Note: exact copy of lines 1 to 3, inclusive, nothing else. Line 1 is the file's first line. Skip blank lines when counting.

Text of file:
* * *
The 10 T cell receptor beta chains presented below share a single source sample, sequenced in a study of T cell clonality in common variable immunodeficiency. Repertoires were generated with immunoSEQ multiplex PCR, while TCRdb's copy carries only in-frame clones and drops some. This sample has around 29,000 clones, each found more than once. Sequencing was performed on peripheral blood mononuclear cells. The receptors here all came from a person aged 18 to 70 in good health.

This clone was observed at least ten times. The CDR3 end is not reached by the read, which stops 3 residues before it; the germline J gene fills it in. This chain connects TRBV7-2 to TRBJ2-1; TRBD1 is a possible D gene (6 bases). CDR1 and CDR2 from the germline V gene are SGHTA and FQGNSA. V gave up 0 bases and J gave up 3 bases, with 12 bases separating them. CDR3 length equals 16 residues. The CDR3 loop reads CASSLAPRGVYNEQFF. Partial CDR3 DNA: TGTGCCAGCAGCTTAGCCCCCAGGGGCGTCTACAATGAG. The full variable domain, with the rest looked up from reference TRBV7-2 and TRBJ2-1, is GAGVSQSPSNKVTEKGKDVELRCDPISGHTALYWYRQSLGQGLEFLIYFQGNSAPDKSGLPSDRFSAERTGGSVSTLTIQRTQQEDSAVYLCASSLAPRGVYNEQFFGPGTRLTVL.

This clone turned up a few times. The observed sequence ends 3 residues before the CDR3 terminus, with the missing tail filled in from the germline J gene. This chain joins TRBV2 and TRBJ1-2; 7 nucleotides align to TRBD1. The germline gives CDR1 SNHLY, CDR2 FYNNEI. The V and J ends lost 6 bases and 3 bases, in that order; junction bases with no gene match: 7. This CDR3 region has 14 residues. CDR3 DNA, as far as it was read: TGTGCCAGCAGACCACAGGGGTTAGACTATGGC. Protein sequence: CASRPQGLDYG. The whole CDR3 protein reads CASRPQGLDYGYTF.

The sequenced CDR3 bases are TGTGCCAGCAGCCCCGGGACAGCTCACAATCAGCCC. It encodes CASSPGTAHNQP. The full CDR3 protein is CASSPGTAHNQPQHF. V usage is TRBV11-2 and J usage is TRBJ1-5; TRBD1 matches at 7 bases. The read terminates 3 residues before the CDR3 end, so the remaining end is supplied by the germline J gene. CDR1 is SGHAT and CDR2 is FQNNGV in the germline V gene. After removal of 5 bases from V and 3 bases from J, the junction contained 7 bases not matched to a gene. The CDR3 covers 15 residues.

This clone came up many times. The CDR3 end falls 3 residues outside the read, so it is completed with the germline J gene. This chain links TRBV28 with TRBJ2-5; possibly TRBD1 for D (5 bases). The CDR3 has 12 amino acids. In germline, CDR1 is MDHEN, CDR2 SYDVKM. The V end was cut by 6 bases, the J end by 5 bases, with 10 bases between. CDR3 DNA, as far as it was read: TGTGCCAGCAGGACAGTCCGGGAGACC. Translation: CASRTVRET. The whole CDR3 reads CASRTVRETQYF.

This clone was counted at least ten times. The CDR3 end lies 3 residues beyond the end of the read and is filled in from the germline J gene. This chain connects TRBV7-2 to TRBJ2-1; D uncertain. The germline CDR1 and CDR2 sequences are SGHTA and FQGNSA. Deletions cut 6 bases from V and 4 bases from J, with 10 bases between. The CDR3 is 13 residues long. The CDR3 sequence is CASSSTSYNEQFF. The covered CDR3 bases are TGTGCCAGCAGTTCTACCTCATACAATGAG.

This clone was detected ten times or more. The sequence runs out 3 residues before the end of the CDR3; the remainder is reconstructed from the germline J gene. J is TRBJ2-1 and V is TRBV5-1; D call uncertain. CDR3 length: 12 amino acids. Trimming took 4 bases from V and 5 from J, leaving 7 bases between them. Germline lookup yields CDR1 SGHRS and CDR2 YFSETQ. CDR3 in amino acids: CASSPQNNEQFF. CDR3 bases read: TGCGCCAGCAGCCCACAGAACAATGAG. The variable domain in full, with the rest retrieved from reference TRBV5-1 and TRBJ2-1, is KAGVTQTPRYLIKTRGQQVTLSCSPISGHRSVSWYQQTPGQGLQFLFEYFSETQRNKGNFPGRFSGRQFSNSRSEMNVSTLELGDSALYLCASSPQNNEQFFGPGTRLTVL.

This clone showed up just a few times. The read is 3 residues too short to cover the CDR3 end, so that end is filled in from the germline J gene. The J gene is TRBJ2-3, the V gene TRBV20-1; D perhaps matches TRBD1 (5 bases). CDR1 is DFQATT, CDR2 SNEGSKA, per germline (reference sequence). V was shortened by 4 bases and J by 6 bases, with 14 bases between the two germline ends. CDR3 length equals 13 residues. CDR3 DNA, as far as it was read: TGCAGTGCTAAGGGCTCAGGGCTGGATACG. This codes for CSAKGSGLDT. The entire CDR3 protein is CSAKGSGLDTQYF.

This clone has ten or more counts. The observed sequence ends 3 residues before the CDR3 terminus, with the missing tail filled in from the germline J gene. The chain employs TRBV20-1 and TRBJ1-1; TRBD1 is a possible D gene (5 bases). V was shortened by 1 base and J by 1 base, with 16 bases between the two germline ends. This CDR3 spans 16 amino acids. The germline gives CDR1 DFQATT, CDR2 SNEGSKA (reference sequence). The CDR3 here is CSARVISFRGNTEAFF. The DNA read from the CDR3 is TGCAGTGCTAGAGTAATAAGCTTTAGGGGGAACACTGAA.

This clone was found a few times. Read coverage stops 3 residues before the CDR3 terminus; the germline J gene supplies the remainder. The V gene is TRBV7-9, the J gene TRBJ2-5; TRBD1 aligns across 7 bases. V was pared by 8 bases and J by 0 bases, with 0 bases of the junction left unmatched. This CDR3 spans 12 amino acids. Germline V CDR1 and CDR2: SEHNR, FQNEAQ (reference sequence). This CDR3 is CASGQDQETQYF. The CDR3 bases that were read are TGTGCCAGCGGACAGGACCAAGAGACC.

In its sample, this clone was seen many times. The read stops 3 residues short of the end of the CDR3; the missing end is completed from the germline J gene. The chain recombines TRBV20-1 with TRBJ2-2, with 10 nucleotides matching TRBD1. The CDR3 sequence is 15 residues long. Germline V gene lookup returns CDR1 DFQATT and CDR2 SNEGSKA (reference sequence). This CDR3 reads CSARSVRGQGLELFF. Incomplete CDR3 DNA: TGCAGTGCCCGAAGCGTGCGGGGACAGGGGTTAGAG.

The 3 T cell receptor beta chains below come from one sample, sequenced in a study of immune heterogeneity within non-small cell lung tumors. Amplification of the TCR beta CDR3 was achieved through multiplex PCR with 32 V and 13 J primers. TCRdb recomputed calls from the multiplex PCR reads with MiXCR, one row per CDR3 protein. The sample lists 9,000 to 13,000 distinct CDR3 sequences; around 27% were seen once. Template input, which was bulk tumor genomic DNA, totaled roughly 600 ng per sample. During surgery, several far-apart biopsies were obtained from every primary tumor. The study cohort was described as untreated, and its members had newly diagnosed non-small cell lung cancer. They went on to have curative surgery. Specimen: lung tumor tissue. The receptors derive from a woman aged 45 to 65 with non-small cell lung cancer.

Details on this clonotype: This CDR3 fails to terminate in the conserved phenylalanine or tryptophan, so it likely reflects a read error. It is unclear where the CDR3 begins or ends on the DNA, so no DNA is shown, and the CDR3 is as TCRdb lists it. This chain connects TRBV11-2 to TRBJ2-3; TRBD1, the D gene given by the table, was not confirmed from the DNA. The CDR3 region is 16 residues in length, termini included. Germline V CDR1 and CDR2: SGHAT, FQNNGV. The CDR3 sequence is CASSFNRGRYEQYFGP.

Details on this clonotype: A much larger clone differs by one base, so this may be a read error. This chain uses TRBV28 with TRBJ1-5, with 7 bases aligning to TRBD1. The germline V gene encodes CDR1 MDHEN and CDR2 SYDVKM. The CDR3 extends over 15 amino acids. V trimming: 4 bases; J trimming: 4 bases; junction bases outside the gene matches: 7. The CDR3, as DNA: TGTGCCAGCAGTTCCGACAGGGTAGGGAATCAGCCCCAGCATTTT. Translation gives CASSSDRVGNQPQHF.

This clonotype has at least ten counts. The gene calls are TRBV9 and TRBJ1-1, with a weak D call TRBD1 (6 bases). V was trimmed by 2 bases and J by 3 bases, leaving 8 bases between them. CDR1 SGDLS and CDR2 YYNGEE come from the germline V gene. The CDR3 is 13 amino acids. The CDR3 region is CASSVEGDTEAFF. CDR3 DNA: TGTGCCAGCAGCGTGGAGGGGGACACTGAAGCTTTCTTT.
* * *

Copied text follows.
The 10 T cell receptor beta chains presented below share a single source sample, sequenced in a study of T cell clonality in common variable immunodeficiency. Repertoires were generated with immunoSEQ multiplex PCR, while TCRdb's copy carries only in-frame clones and drops some. This sample has around 29,000 clones, each found more than once. Sequencing was performed on peripheral blood mononuclear cells. The receptors here all came from a person aged 18 to 70 in good health.

This clone was observed at least ten times. The CDR3 end is not reached by the read, which stops 3 residues before it; the germline J gene fills it in. This chain connects TRBV7-2 to TRBJ2-1; TRBD1 is a possible D gene (6 bases). CDR1 and CDR2 from the germline V gene are SGHTA and FQGNSA. V gave up 0 bases and J gave up 3 bases, with 12 bases separating them. CDR3 length equals 16 residues. The CDR3 loop reads CASSLAPRGVYNEQFF. Partial CDR3 DNA: TGTGCCAGCAGCTTAGCCCCCAGGGGCGTCTACAATGAG. The full variable domain, with the rest looked up from reference TRBV7-2 and TRBJ2-1, is GAGVSQSPSNKVTEKGKDVELRCDPISGHTALYWYRQSLGQGLEFLIYFQGNSAPDKSGLPSDRFSAERTGGSVSTLTIQRTQQEDSAVYLCASSLAPRGVYNEQFFGPGTRLTVL.

This clone turned up a few times. The observed sequence ends 3 residues before the CDR3 terminus, with the missing tail filled in from the germline J gene. This chain joins TRBV2 and TRBJ1-2; 7 nucleotides align to TRBD1. The germline gives CDR1 SNHLY, CDR2 FYNNEI. The V and J ends lost 6 bases and 3 bases, in that order; junction bases with no gene match: 7. This CDR3 region has 14 residues. CDR3 DNA, as far as it was read: TGTGCCAGCAGACCACAGGGGTTAGACTATGGC. Protein sequence: CASRPQGLDYG. The whole CDR3 protein reads CASRPQGLDYGYTF.